Those experts say a carbon price must come from government. And you can start on the state level but it would be most effective for the carbon price to apply nationwide. That means it would have to come from Washington and specifically, from Congress.
And what are the chances of that happening anytime soon? Even if Americans overwhelmingly want climate solutions and if those who know about carbon dividends support the idea with big margins, who’s to say that Congress, mired in partisan bickering, can get together across the aisle as in the old days, to solve one of America’s biggest problems?
Written by two former Congressmen and a journalist, The Partisan Divide: Congress in Crisis clearly understands the problem. Though the book came out in 2014 before the election of President Trump and today’s Republican-led Congress, authors Tom Davis (former Republican Congressman from Virginia), Martin Frost, (former Democratic Congressman from Texas) and journalist Richard Cohen describe the problem with Congress as if they were writing yesterday.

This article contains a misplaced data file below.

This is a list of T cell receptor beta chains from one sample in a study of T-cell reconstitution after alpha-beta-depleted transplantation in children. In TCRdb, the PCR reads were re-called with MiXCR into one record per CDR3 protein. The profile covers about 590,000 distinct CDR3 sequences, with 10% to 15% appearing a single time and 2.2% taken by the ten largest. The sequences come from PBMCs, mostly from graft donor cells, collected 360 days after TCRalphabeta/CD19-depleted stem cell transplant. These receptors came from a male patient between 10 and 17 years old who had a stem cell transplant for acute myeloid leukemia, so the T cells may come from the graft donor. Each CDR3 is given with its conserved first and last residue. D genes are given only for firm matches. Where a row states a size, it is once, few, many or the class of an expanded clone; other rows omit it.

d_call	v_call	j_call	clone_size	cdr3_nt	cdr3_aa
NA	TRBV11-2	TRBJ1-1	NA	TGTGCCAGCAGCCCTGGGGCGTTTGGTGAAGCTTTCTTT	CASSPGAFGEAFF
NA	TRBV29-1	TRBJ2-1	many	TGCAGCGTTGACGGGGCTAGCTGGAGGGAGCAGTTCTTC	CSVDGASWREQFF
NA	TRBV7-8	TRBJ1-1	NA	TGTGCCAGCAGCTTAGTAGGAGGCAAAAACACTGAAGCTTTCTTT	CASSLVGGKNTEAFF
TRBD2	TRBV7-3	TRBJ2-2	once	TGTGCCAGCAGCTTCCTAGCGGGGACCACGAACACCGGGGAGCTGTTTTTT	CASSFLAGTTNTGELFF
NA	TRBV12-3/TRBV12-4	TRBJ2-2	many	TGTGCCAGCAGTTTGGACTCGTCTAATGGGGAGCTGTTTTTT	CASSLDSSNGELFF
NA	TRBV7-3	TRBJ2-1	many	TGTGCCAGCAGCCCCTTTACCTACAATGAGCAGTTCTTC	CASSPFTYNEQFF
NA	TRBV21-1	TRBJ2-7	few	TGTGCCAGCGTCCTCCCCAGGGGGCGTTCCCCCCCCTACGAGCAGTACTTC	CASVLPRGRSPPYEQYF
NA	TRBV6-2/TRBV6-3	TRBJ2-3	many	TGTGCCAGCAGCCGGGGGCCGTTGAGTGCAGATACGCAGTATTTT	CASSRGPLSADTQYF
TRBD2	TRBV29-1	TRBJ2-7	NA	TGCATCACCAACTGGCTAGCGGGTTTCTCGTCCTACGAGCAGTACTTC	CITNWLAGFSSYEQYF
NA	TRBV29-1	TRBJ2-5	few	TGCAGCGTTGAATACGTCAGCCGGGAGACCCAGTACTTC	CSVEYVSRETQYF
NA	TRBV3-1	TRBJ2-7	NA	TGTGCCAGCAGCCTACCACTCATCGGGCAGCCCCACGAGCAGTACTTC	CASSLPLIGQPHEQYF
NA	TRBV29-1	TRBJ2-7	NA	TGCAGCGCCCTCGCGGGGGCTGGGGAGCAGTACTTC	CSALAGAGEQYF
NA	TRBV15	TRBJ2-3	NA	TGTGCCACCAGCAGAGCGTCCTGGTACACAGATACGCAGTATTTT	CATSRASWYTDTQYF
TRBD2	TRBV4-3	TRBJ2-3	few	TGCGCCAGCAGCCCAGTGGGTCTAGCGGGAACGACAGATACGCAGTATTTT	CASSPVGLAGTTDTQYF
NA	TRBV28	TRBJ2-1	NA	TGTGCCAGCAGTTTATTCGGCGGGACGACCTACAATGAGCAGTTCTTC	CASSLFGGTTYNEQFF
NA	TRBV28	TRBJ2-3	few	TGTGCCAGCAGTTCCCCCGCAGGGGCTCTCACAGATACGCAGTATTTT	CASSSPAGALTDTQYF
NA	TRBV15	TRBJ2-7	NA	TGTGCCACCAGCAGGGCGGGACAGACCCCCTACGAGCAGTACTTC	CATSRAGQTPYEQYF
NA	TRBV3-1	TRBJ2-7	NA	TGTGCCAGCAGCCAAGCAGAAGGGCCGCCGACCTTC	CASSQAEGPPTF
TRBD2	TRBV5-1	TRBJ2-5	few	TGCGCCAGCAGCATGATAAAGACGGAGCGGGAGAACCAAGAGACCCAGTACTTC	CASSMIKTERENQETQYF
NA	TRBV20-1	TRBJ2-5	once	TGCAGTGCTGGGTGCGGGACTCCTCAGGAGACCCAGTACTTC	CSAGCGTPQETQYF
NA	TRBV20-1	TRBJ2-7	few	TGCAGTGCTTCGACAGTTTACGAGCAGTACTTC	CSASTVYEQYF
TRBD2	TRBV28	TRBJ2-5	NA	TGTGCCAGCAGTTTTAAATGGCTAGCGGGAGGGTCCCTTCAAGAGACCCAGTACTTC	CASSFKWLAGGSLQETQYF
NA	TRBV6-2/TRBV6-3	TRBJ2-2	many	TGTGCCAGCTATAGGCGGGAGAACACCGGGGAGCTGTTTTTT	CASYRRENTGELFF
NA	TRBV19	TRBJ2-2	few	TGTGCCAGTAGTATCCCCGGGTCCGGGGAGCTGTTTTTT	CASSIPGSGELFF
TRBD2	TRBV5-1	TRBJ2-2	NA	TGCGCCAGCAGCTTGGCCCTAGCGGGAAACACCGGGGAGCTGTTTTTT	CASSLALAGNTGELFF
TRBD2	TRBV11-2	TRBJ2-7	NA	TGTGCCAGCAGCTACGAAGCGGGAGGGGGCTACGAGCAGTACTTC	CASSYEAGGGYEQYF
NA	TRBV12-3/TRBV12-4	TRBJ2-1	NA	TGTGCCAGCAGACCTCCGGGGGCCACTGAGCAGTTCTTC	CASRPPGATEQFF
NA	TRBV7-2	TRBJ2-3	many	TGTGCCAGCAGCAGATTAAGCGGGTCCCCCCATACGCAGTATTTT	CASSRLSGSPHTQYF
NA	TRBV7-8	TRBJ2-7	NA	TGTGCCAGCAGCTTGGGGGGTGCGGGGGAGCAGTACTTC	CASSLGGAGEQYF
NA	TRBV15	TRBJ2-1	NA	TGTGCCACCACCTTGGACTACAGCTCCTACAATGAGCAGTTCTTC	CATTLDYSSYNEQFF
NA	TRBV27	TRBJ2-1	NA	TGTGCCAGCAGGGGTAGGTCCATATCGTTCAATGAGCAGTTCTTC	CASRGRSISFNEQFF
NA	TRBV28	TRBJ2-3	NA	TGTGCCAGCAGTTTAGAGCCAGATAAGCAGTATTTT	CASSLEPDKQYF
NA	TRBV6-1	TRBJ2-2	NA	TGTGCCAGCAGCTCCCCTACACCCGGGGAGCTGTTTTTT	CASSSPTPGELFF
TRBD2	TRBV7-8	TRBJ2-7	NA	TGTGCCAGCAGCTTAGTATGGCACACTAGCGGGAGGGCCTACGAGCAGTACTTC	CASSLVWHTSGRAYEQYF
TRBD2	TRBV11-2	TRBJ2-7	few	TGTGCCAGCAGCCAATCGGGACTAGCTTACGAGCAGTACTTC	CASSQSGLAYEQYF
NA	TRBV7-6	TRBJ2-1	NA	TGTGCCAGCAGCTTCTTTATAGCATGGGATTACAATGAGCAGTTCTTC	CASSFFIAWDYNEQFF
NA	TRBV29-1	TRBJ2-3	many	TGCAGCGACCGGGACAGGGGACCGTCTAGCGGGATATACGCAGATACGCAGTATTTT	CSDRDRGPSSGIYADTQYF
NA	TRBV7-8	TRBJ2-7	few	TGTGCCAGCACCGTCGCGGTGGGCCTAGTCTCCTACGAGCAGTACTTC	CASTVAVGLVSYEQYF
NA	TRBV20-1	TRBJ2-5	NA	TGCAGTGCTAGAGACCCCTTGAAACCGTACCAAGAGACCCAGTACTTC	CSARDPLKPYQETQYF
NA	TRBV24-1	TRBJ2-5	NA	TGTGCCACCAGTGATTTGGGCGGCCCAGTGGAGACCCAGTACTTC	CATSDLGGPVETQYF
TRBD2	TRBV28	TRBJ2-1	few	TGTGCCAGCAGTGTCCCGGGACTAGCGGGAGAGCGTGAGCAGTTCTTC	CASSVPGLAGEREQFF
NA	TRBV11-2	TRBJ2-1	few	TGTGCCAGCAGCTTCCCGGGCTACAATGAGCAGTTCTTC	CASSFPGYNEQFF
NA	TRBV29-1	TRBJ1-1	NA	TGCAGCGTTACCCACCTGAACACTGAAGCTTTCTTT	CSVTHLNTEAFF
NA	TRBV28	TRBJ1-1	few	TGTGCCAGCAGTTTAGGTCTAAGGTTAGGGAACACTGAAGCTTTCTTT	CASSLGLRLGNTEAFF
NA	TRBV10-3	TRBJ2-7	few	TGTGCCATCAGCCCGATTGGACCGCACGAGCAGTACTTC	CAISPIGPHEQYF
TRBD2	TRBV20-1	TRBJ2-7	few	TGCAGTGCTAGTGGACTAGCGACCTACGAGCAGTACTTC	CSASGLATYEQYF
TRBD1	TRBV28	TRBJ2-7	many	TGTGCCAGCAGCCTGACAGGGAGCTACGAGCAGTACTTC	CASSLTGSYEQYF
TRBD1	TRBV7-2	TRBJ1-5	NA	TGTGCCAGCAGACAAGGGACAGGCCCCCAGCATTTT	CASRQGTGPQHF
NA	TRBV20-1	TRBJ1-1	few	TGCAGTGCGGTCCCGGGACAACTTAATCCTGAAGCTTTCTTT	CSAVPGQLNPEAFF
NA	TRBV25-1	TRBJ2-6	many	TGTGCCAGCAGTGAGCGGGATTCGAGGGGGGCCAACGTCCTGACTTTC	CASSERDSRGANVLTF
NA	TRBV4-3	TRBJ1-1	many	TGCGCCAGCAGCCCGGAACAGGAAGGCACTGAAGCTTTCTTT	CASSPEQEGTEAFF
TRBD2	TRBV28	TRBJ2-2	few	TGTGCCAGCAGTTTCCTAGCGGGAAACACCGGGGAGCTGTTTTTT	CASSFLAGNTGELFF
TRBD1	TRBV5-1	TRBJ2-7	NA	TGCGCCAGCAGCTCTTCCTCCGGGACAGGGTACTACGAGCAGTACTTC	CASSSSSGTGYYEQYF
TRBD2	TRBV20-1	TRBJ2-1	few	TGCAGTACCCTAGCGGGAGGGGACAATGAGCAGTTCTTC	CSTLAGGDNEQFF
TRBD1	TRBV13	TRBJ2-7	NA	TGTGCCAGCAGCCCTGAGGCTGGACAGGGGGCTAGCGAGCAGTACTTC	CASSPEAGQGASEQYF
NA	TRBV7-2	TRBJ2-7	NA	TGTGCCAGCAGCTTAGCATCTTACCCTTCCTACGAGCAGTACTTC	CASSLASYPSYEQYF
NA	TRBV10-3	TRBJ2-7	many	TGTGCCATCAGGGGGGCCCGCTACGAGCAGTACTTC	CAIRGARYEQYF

The Problem with Congress
In 2014, the authors write that only 7% of the public approved of the job performance of Congress as a whole. A Gallup poll taken in March 2018 had some good news for Congress — the approval rating had doubled to 14%. But that’s still near historic lows and far below the high of recent decades, when in 2002 84% of Americans approved of the job that Congress was doing.
The authors think that there’s a good reason for the public to hold Congress in contempt. And that reason is that Congress is failing to do its job as an independent branch of government and instead is just serving as the partisan defender of the president. The authors wrote while Obama was president, but the point seems to be even truer today under Trump: